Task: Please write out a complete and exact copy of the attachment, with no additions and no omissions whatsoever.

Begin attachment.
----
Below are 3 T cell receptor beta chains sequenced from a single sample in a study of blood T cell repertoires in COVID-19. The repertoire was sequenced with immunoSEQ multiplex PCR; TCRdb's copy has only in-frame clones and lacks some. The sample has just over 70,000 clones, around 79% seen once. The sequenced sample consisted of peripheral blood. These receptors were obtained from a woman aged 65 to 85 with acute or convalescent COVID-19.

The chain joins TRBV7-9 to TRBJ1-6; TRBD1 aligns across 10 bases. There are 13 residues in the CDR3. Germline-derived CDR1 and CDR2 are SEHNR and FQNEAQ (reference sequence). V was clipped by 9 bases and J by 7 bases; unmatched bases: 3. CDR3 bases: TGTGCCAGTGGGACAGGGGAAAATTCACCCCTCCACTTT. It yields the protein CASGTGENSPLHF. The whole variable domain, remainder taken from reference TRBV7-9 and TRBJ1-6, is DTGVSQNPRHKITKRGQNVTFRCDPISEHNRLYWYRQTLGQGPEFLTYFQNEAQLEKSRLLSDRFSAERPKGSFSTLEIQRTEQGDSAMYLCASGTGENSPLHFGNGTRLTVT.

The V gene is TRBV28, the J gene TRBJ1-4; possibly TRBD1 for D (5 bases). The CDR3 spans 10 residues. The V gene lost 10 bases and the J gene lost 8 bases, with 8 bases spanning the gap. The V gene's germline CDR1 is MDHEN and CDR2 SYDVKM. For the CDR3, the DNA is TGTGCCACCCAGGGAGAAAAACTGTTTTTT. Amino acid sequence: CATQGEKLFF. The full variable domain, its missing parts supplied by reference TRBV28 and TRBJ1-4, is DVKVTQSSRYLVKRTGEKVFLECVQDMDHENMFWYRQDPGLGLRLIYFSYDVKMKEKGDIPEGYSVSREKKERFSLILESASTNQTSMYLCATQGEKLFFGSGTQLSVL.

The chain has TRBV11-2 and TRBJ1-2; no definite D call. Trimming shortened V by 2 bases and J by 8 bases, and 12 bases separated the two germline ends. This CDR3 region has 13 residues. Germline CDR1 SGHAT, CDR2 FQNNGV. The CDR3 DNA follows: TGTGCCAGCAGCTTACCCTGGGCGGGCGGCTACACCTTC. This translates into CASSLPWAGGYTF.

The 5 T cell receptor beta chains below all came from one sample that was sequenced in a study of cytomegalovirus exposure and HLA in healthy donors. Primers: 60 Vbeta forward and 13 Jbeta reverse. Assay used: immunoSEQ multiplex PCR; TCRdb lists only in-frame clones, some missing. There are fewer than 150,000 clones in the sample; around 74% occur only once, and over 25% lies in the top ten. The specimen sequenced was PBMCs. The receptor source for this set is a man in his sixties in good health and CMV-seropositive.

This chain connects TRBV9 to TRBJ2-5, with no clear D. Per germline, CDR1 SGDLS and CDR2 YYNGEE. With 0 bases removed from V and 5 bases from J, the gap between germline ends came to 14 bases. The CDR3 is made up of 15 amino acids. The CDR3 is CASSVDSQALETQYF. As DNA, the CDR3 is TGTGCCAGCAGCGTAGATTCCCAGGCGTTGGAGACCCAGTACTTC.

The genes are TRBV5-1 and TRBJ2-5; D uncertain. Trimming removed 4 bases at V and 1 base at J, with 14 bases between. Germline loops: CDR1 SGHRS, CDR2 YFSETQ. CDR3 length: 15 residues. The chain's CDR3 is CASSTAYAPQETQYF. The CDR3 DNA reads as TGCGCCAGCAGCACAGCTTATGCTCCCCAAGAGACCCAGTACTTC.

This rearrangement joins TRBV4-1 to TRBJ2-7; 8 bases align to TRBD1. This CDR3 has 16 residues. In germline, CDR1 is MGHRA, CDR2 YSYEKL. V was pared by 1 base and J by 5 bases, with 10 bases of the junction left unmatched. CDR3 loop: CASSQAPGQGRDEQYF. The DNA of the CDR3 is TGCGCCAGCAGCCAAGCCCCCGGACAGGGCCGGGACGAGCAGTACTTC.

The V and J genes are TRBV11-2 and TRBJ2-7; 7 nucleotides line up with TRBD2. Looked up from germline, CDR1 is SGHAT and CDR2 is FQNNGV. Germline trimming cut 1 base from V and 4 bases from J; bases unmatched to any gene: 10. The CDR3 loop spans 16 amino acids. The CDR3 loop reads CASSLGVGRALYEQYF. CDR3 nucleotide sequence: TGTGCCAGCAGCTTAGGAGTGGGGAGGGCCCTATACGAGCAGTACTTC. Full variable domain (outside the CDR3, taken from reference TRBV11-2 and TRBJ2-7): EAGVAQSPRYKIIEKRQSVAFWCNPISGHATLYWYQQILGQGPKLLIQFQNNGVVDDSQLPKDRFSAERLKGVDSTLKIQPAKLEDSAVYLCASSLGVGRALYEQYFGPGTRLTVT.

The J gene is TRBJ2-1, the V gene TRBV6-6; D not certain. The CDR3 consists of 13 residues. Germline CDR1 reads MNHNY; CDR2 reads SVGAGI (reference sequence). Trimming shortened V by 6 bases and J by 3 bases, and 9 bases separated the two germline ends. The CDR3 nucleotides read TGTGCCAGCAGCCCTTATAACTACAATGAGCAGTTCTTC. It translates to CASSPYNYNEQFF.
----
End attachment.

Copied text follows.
Below are 3 T cell receptor beta chains sequenced from a single sample in a study of blood T cell repertoires in COVID-19. The repertoire was sequenced with immunoSEQ multiplex PCR; TCRdb's copy has only in-frame clones and lacks some. The sample has just over 70,000 clones, around 79% seen once. The sequenced sample consisted of peripheral blood. These receptors were obtained from a woman aged 65 to 85 with acute or convalescent COVID-19.

The chain joins TRBV7-9 to TRBJ1-6; TRBD1 aligns across 10 bases. There are 13 residues in the CDR3. Germline-derived CDR1 and CDR2 are SEHNR and FQNEAQ (reference sequence). V was clipped by 9 bases and J by 7 bases; unmatched bases: 3. CDR3 bases: TGTGCCAGTGGGACAGGGGAAAATTCACCCCTCCACTTT. It yields the protein CASGTGENSPLHF. The whole variable domain, remainder taken from reference TRBV7-9 and TRBJ1-6, is DTGVSQNPRHKITKRGQNVTFRCDPISEHNRLYWYRQTLGQGPEFLTYFQNEAQLEKSRLLSDRFSAERPKGSFSTLEIQRTEQGDSAMYLCASGTGENSPLHFGNGTRLTVT.

The V gene is TRBV28, the J gene TRBJ1-4; possibly TRBD1 for D (5 bases). The CDR3 spans 10 residues. The V gene lost 10 bases and the J gene lost 8 bases, with 8 bases spanning the gap. The V gene's germline CDR1 is MDHEN and CDR2 SYDVKM. For the CDR3, the DNA is TGTGCCACCCAGGGAGAAAAACTGTTTTTT. Amino acid sequence: CATQGEKLFF. The full variable domain, its missing parts supplied by reference TRBV28 and TRBJ1-4, is DVKVTQSSRYLVKRTGEKVFLECVQDMDHENMFWYRQDPGLGLRLIYFSYDVKMKEKGDIPEGYSVSREKKERFSLILESASTNQTSMYLCATQGEKLFFGSGTQLSVL.

The chain has TRBV11-2 and TRBJ1-2; no definite D call. Trimming shortened V by 2 bases and J by 8 bases, and 12 bases separated the two germline ends. This CDR3 region has 13 residues. Germline CDR1 SGHAT, CDR2 FQNNGV. The CDR3 DNA follows: TGTGCCAGCAGCTTACCCTGGGCGGGCGGCTACACCTTC. This translates into CASSLPWAGGYTF.

The 5 T cell receptor beta chains below all came from one sample that was sequenced in a study of cytomegalovirus exposure and HLA in healthy donors. Primers: 60 Vbeta forward and 13 Jbeta reverse. Assay used: immunoSEQ multiplex PCR; TCRdb lists only in-frame clones, some missing. There are fewer than 150,000 clones in the sample; around 74% occur only once, and over 25% lies in the top ten. The specimen sequenced was PBMCs. The receptor source for this set is a man in his sixties in good health and CMV-seropositive.

This chain connects TRBV9 to TRBJ2-5, with no clear D. Per germline, CDR1 SGDLS and CDR2 YYNGEE. With 0 bases removed from V and 5 bases from J, the gap between germline ends came to 14 bases. The CDR3 is made up of 15 amino acids. The CDR3 is CASSVDSQALETQYF. As DNA, the CDR3 is TGTGCCAGCAGCGTAGATTCCCAGGCGTTGGAGACCCAGTACTTC.

The genes are TRBV5-1 and TRBJ2-5; D uncertain. Trimming removed 4 bases at V and 1 base at J, with 14 bases between. Germline loops: CDR1 SGHRS, CDR2 YFSETQ. CDR3 length: 15 residues. The chain's CDR3 is CASSTAYAPQETQYF. The CDR3 DNA reads as TGCGCCAGCAGCACAGCTTATGCTCCCCAAGAGACCCAGTACTTC.

This rearrangement joins TRBV4-1 to TRBJ2-7; 8 bases align to TRBD1. This CDR3 has 16 residues. In germline, CDR1 is MGHRA, CDR2 YSYEKL. V was pared by 1 base and J by 5 bases, with 10 bases of the junction left unmatched. CDR3 loop: CASSQAPGQGRDEQYF. The DNA of the CDR3 is TGCGCCAGCAGCCAAGCCCCCGGACAGGGCCGGGACGAGCAGTACTTC.

The V and J genes are TRBV11-2 and TRBJ2-7; 7 nucleotides line up with TRBD2. Looked up from germline, CDR1 is SGHAT and CDR2 is FQNNGV. Germline trimming cut 1 base from V and 4 bases from J; bases unmatched to any gene: 10. The CDR3 loop spans 16 amino acids. The CDR3 loop reads CASSLGVGRALYEQYF. CDR3 nucleotide sequence: TGTGCCAGCAGCTTAGGAGTGGGGAGGGCCCTATACGAGCAGTACTTC. Full variable domain (outside the CDR3, taken from reference TRBV11-2 and TRBJ2-7): EAGVAQSPRYKIIEKRQSVAFWCNPISGHATLYWYQQILGQGPKLLIQFQNNGVVDDSQLPKDRFSAERLKGVDSTLKIQPAKLEDSAVYLCASSLGVGRALYEQYFGPGTRLTVT.

The J gene is TRBJ2-1, the V gene TRBV6-6; D not certain. The CDR3 consists of 13 residues. Germline CDR1 reads MNHNY; CDR2 reads SVGAGI (reference sequence). Trimming shortened V by 6 bases and J by 3 bases, and 9 bases separated the two germline ends. The CDR3 nucleotides read TGTGCCAGCAGCCCTTATAACTACAATGAGCAGTTCTTC. It translates to CASSPYNYNEQFF.